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Stop-start therapy failing our children, say mothers

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REGULAR changes in therapy staff are not fair on the children who need their support, a group of mothers has said.

Left to Right: Julie Lunk, Clare Garnham and Audrey Devlin. Julie Lunk say the States are failing to meet the needs of children and vulnerable people who require access to services. (26897840)

Three women spoke to the Guernsey Press about how their children with medical and learning disabilities have had to rely heavily on school support because there are not enough children’s physiotherapists and occupational therapists on the island.

Julie Lunk said recently that she was left in a state of despair about the lack of help for her autistic son and said the island’s broken system of occupational therapy was failing many vulnerable children.

She was joined by Clare Garnham and Audrey Devlin, who both have sons with additional needs they do not feel are being met by qualified professionals.

Miss Garnham’s eldest son is now 21 but was diagnosed with ADHD in secondary school.

‘We tried to get doctors and school nurses to help because his concentration and behaviour was a nightmare but I was told that it was my fault, my bad parenting. I was being too soft on him and his behaviour was due to our family splitting up,’ she said.

The situation came to a head in his GCSE year when a friend found him on the edge of a cliff and he was taken to hospital and visited by a mental health worker.

‘One person was amazing with him, but others just wanted to pump him with drugs. Medication is not the answer for every child.

‘The first set of meds he was on made him like a walking zombie, then they changed them and he was sleeping for 16 or 17 hours at a time so as a family we stopped the medication and tried to help him at home.’

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Miss Garnham said that, while he is a lot better now, he still struggles with mental health and believes earlier intervention by a professional that would listen would have got him through his GCSEs.

They are still waiting for a meeting at the Oberlands to sign off for a test to determine whether he has a hereditary disorder.

It was only on an at-home visit when the visiting mental health worker saw her other son and asked if he had been assessed.

‘We had been trying to get my other son an appointment and got in touch with occupational health but they just sent us a leaflet of some physical exercises to do,’ she said.

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‘The four months we spent in Southampton when he was being treated for cancer was the most beneficial – they addressed all kinds of things with his mental and physical health and even spotted his dyslexia which everyone over here had missed.’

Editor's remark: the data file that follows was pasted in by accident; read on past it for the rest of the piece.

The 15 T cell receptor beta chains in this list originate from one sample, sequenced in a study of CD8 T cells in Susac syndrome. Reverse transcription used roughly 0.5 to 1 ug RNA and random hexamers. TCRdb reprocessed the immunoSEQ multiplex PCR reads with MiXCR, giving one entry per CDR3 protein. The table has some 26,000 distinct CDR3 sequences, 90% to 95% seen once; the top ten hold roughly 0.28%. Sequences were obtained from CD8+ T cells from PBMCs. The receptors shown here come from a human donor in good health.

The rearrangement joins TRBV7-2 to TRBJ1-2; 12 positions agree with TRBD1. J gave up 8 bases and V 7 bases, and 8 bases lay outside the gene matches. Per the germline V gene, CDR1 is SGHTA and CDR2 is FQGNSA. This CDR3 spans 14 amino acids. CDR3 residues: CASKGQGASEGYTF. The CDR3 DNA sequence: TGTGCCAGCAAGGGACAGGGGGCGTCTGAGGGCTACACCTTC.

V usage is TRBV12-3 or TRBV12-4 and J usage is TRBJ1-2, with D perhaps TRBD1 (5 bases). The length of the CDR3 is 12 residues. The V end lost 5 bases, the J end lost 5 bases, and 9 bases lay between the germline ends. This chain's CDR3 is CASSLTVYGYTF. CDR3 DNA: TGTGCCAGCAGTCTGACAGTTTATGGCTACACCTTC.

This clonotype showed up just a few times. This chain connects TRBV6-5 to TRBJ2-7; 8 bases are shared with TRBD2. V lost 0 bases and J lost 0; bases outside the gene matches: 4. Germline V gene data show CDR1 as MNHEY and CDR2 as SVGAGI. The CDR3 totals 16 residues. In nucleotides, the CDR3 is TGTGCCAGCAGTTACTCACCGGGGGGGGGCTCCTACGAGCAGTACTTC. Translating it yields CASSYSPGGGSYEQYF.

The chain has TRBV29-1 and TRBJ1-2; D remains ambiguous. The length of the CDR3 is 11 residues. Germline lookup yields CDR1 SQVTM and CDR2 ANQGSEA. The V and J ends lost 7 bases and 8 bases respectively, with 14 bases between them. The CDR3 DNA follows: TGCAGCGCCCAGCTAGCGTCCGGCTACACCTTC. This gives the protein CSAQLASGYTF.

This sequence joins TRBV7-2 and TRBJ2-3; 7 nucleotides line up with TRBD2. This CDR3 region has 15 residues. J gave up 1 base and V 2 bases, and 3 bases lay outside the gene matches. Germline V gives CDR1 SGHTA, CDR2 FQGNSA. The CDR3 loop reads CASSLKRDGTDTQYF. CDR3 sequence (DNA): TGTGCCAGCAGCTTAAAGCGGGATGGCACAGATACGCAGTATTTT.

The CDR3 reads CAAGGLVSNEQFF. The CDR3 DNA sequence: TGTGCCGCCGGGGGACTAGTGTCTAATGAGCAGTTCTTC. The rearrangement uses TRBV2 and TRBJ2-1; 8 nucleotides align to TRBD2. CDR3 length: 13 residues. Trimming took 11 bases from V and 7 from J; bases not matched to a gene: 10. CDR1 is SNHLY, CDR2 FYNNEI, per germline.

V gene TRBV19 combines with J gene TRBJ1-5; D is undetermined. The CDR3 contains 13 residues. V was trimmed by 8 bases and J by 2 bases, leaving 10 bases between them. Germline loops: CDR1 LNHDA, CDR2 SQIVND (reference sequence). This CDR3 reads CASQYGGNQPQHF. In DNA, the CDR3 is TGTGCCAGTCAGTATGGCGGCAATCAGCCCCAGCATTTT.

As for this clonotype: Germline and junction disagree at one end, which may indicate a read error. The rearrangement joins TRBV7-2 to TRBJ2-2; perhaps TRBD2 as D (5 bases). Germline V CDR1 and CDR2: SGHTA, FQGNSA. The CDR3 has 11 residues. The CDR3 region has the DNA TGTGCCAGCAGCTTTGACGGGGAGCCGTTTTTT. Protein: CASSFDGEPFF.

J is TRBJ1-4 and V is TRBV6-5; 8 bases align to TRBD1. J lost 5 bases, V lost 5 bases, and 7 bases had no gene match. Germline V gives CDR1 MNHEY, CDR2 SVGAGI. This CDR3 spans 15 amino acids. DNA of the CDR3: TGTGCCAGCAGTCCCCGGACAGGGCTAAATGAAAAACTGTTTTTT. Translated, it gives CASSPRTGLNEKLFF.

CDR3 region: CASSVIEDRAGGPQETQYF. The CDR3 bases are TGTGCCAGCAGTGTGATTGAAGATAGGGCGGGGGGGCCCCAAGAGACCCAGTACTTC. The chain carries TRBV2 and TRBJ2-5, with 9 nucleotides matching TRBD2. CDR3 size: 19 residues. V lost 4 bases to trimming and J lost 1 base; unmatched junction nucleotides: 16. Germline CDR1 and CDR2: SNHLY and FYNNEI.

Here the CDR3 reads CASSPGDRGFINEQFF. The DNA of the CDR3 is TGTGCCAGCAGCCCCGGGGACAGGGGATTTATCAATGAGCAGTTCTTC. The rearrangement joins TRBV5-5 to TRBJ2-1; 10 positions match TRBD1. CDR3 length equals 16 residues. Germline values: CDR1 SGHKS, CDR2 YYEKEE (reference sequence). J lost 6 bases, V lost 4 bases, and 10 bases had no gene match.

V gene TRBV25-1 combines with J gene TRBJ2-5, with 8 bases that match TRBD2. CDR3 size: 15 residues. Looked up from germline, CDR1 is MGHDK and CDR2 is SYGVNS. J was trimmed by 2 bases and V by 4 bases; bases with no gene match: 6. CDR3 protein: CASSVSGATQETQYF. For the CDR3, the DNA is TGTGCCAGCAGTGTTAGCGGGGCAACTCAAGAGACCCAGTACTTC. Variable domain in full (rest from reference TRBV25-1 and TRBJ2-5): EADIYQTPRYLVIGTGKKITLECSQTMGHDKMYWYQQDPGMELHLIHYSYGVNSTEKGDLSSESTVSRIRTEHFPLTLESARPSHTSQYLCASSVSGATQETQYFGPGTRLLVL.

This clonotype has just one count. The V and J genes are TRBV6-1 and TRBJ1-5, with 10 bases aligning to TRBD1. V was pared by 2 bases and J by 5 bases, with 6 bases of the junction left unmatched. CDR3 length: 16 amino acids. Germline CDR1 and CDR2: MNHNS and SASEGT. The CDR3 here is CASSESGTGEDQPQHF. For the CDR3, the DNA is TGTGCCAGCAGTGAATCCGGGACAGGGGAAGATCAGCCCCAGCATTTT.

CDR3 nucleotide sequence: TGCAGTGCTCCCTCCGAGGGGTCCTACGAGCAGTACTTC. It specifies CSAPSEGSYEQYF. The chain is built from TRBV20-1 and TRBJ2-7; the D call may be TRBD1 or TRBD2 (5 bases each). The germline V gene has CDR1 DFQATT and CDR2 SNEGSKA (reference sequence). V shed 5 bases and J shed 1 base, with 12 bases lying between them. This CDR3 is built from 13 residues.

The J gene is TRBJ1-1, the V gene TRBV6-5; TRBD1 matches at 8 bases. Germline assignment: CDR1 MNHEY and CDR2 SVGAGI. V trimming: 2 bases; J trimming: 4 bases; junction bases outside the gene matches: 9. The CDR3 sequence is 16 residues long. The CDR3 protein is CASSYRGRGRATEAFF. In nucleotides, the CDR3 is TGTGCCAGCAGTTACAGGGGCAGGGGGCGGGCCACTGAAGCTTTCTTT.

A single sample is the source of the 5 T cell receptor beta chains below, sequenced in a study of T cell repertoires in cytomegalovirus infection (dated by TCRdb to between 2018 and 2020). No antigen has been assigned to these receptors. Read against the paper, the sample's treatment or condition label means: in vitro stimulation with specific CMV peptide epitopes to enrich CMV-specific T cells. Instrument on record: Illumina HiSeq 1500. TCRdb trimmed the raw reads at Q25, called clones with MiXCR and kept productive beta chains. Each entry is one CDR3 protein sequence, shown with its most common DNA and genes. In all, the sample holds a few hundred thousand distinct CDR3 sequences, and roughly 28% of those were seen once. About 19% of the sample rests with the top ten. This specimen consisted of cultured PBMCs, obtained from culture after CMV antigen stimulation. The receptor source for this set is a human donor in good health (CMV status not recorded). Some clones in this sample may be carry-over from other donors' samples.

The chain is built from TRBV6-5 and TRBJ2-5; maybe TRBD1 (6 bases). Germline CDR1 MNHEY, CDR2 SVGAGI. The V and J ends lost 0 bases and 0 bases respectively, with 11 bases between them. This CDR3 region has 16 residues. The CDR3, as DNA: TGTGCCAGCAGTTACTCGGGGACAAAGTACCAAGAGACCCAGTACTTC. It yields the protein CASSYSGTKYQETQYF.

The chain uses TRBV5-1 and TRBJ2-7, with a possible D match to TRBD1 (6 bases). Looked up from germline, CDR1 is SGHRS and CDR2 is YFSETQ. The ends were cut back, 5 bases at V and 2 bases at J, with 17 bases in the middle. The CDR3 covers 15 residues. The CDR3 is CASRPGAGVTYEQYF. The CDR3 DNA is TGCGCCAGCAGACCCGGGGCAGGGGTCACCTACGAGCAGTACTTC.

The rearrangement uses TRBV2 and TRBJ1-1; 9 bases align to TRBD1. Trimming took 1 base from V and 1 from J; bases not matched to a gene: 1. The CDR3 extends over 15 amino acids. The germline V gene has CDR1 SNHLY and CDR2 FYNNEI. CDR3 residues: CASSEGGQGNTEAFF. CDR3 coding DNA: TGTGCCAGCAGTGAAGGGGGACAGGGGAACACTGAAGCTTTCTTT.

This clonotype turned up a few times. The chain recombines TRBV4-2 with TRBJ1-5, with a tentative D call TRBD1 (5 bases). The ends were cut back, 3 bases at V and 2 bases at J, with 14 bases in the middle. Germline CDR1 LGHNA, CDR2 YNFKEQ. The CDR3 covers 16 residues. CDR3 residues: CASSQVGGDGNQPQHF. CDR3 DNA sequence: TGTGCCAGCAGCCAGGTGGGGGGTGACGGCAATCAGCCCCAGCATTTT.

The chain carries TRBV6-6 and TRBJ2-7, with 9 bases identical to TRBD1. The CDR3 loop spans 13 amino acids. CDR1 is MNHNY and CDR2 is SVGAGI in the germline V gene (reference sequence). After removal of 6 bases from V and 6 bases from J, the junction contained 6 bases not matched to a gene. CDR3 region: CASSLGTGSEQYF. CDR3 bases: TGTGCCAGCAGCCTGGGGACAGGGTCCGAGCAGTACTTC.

Audrey Devlin’s son was diagnosed with cerebral palsy at age two but had no therapy of any kind until he started primary school where staff pushed for him to see a physiotherapist.

‘The school has employed someone to work with him one-on-one for a couple of hours a day but we have had so many other occupational therapists and physios since he started school.

‘It means they change their routines and equipment and exercises and it’s not fair on the child, each time there’s a new one it means starting all over again.’

She said on one physiotherapist’s second visit she was told she was starving her son.

‘Luckily we had the backing of the school and confirmation that he can lose weight because of his condition, but I was so scared social services were going to take my children away from me – it almost broke my marriage.’

He now wakes up five or six times in a night with nightmares, but efforts to be seen by a professional have been futile.

‘The States need to bring professionals over and do enough to make them stay – one told us she wanted to stay but couldn’t get her contract renewed.’

Both mothers said the help of their sons’ schools has made it possible for them to continue their education. Visiting therapists and physios were a great asset when they were available but change very often.

Miss Garnham said: ‘It’s not fair on the children, they have to go over the same things again and again with new therapists and, just as they get settled into a routine, it all changes for them again.

They were concerned that with the new school changes more children like theirs would slip through the system unrecognised and without the help they need.

Ms Lunk said it was disgusting how much schools had to do on their own because of the failings of the professional recruitment.

  • Read the statement from the committee for Health & Social Care here.
Zoe Fitch

By Zoe Fitch
News reporter

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